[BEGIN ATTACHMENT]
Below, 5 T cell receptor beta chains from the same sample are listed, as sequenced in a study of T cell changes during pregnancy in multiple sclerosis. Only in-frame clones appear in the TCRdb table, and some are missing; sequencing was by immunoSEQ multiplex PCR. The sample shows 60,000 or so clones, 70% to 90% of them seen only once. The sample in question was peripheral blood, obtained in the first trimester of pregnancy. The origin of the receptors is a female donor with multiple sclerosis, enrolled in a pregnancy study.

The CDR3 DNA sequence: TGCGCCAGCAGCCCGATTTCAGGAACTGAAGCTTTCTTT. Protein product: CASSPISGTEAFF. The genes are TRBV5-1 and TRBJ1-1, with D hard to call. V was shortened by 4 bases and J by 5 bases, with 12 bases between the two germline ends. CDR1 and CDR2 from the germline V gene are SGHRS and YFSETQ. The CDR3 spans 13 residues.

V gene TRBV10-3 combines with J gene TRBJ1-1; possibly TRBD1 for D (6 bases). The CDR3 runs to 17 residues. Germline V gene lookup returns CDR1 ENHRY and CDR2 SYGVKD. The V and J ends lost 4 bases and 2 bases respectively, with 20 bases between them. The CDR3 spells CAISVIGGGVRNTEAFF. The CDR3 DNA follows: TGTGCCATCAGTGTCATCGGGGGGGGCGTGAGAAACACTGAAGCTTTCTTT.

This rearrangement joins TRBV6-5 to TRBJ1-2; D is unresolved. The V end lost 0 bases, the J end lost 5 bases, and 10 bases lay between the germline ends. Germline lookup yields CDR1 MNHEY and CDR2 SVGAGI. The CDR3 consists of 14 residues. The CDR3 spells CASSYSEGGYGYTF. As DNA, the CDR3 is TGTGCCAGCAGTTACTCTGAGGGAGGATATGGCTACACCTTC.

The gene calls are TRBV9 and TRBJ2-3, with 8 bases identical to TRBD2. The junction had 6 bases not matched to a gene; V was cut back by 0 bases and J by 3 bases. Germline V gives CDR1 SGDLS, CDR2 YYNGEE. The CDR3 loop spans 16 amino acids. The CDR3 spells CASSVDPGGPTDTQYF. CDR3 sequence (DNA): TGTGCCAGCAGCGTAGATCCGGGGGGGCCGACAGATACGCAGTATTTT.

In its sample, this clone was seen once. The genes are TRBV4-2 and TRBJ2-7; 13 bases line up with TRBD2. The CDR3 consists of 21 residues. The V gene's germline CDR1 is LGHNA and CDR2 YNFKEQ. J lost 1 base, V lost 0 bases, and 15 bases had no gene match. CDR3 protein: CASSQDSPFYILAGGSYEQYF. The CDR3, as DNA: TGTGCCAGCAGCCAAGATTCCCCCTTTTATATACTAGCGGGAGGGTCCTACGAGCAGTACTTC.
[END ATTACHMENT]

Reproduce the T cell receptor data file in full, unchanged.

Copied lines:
Below, 5 T cell receptor beta chains from the same sample are listed, as sequenced in a study of T cell changes during pregnancy in multiple sclerosis. Only in-frame clones appear in the TCRdb table, and some are missing; sequencing was by immunoSEQ multiplex PCR. The sample shows 60,000 or so clones, 70% to 90% of them seen only once. The sample in question was peripheral blood, obtained in the first trimester of pregnancy. The origin of the receptors is a female donor with multiple sclerosis, enrolled in a pregnancy study.

The CDR3 DNA sequence: TGCGCCAGCAGCCCGATTTCAGGAACTGAAGCTTTCTTT. Protein product: CASSPISGTEAFF. The genes are TRBV5-1 and TRBJ1-1, with D hard to call. V was shortened by 4 bases and J by 5 bases, with 12 bases between the two germline ends. CDR1 and CDR2 from the germline V gene are SGHRS and YFSETQ. The CDR3 spans 13 residues.

V gene TRBV10-3 combines with J gene TRBJ1-1; possibly TRBD1 for D (6 bases). The CDR3 runs to 17 residues. Germline V gene lookup returns CDR1 ENHRY and CDR2 SYGVKD. The V and J ends lost 4 bases and 2 bases respectively, with 20 bases between them. The CDR3 spells CAISVIGGGVRNTEAFF. The CDR3 DNA follows: TGTGCCATCAGTGTCATCGGGGGGGGCGTGAGAAACACTGAAGCTTTCTTT.

This rearrangement joins TRBV6-5 to TRBJ1-2; D is unresolved. The V end lost 0 bases, the J end lost 5 bases, and 10 bases lay between the germline ends. Germline lookup yields CDR1 MNHEY and CDR2 SVGAGI. The CDR3 consists of 14 residues. The CDR3 spells CASSYSEGGYGYTF. As DNA, the CDR3 is TGTGCCAGCAGTTACTCTGAGGGAGGATATGGCTACACCTTC.

The gene calls are TRBV9 and TRBJ2-3, with 8 bases identical to TRBD2. The junction had 6 bases not matched to a gene; V was cut back by 0 bases and J by 3 bases. Germline V gives CDR1 SGDLS, CDR2 YYNGEE. The CDR3 loop spans 16 amino acids. The CDR3 spells CASSVDPGGPTDTQYF. CDR3 sequence (DNA): TGTGCCAGCAGCGTAGATCCGGGGGGGCCGACAGATACGCAGTATTTT.

In its sample, this clone was seen once. The genes are TRBV4-2 and TRBJ2-7; 13 bases line up with TRBD2. The CDR3 consists of 21 residues. The V gene's germline CDR1 is LGHNA and CDR2 YNFKEQ. J lost 1 base, V lost 0 bases, and 15 bases had no gene match. CDR3 protein: CASSQDSPFYILAGGSYEQYF. The CDR3, as DNA: TGTGCCAGCAGCCAAGATTCCCCCTTTTATATACTAGCGGGAGGGTCCTACGAGCAGTACTTC.